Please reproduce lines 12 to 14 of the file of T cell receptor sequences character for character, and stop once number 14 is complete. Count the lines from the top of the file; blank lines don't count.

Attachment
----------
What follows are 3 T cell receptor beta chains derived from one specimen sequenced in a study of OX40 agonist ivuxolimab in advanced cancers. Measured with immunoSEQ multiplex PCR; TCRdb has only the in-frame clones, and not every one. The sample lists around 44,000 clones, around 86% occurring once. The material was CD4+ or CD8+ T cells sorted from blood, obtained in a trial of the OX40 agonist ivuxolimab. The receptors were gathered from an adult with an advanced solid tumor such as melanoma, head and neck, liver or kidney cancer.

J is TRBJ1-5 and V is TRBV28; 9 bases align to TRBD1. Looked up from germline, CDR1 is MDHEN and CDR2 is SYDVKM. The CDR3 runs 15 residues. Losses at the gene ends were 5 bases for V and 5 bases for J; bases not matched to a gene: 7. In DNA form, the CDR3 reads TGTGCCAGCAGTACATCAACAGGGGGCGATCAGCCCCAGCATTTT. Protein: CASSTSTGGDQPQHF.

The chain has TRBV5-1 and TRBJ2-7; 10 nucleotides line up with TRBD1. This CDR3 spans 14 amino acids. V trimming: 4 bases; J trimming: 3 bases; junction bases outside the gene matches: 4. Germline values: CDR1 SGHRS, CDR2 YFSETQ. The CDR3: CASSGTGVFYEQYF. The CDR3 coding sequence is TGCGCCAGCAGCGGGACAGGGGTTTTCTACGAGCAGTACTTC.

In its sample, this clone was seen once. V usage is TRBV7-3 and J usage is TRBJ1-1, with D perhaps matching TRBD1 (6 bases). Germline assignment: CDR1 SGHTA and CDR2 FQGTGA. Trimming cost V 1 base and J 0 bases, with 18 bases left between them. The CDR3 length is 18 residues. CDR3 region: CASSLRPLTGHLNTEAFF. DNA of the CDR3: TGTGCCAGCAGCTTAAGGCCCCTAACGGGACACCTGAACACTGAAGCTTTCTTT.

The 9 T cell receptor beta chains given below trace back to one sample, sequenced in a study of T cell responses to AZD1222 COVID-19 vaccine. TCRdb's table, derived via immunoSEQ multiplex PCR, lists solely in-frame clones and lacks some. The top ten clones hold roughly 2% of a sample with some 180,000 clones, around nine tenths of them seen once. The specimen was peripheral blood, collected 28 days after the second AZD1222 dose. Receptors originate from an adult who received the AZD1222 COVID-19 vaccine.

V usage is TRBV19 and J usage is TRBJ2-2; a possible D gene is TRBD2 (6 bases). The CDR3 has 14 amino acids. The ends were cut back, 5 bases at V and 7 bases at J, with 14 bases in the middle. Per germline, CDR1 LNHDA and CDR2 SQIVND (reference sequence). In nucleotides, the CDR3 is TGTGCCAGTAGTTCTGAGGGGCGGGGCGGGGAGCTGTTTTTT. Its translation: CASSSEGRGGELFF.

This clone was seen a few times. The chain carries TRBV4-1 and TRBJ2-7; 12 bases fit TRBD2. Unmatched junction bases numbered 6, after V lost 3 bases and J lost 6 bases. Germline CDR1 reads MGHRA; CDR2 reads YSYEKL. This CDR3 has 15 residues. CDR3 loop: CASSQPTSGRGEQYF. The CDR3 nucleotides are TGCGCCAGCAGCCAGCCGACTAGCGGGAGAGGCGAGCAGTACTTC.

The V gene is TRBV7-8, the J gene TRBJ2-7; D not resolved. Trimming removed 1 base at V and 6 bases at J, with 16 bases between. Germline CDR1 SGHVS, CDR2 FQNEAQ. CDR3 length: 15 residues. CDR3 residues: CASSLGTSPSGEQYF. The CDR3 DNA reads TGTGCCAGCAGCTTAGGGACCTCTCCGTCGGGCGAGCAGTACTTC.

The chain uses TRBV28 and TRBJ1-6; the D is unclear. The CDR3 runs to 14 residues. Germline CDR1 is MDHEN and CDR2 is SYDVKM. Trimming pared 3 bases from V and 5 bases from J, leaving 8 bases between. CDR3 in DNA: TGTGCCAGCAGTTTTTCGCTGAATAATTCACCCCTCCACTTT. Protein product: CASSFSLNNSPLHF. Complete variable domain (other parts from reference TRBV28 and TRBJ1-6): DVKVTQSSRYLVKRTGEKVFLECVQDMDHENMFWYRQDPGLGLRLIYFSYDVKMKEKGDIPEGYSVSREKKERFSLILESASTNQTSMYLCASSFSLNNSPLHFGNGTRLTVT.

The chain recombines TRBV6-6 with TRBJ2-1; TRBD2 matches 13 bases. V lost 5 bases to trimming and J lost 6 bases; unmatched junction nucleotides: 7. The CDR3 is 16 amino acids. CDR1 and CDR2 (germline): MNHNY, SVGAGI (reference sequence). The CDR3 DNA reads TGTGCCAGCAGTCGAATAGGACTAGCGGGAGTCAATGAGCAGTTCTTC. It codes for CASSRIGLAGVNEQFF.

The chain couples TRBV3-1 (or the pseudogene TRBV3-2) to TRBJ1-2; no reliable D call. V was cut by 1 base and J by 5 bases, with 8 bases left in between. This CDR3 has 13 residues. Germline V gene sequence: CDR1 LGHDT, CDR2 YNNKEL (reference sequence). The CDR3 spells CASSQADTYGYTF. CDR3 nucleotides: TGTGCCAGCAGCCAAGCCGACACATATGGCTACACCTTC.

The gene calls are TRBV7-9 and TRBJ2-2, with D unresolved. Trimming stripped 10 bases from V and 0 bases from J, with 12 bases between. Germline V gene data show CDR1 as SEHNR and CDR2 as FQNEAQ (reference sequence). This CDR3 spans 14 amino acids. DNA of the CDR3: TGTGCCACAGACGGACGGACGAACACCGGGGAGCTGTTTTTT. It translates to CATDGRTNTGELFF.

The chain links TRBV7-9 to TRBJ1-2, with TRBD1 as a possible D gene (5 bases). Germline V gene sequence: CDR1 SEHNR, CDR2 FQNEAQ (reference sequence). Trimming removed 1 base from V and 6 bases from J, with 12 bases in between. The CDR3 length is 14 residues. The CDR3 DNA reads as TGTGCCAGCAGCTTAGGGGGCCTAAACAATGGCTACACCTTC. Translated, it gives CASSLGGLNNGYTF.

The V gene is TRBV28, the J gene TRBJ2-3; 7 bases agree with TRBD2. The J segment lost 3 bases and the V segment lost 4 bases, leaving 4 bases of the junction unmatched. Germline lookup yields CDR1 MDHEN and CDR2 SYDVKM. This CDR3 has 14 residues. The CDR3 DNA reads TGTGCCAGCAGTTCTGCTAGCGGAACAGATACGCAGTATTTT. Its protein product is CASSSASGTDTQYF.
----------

The gene calls are TRBV7-9 and TRBJ2-2, with D unresolved. Trimming stripped 10 bases from V and 0 bases from J, with 12 bases between. Germline V gene data show CDR1 as SEHNR and CDR2 as FQNEAQ (reference sequence). This CDR3 spans 14 amino acids. DNA of the CDR3: TGTGCCACAGACGGACGGACGAACACCGGGGAGCTGTTTTTT. It translates to CATDGRTNTGELFF.

The chain links TRBV7-9 to TRBJ1-2, with TRBD1 as a possible D gene (5 bases). Germline V gene sequence: CDR1 SEHNR, CDR2 FQNEAQ (reference sequence). Trimming removed 1 base from V and 6 bases from J, with 12 bases in between. The CDR3 length is 14 residues. The CDR3 DNA reads as TGTGCCAGCAGCTTAGGGGGCCTAAACAATGGCTACACCTTC. Translated, it gives CASSLGGLNNGYTF.

The V gene is TRBV28, the J gene TRBJ2-3; 7 bases agree with TRBD2. The J segment lost 3 bases and the V segment lost 4 bases, leaving 4 bases of the junction unmatched. Germline lookup yields CDR1 MDHEN and CDR2 SYDVKM. This CDR3 has 14 residues. The CDR3 DNA reads TGTGCCAGCAGTTCTGCTAGCGGAACAGATACGCAGTATTTT. Its protein product is CASSSASGTDTQYF.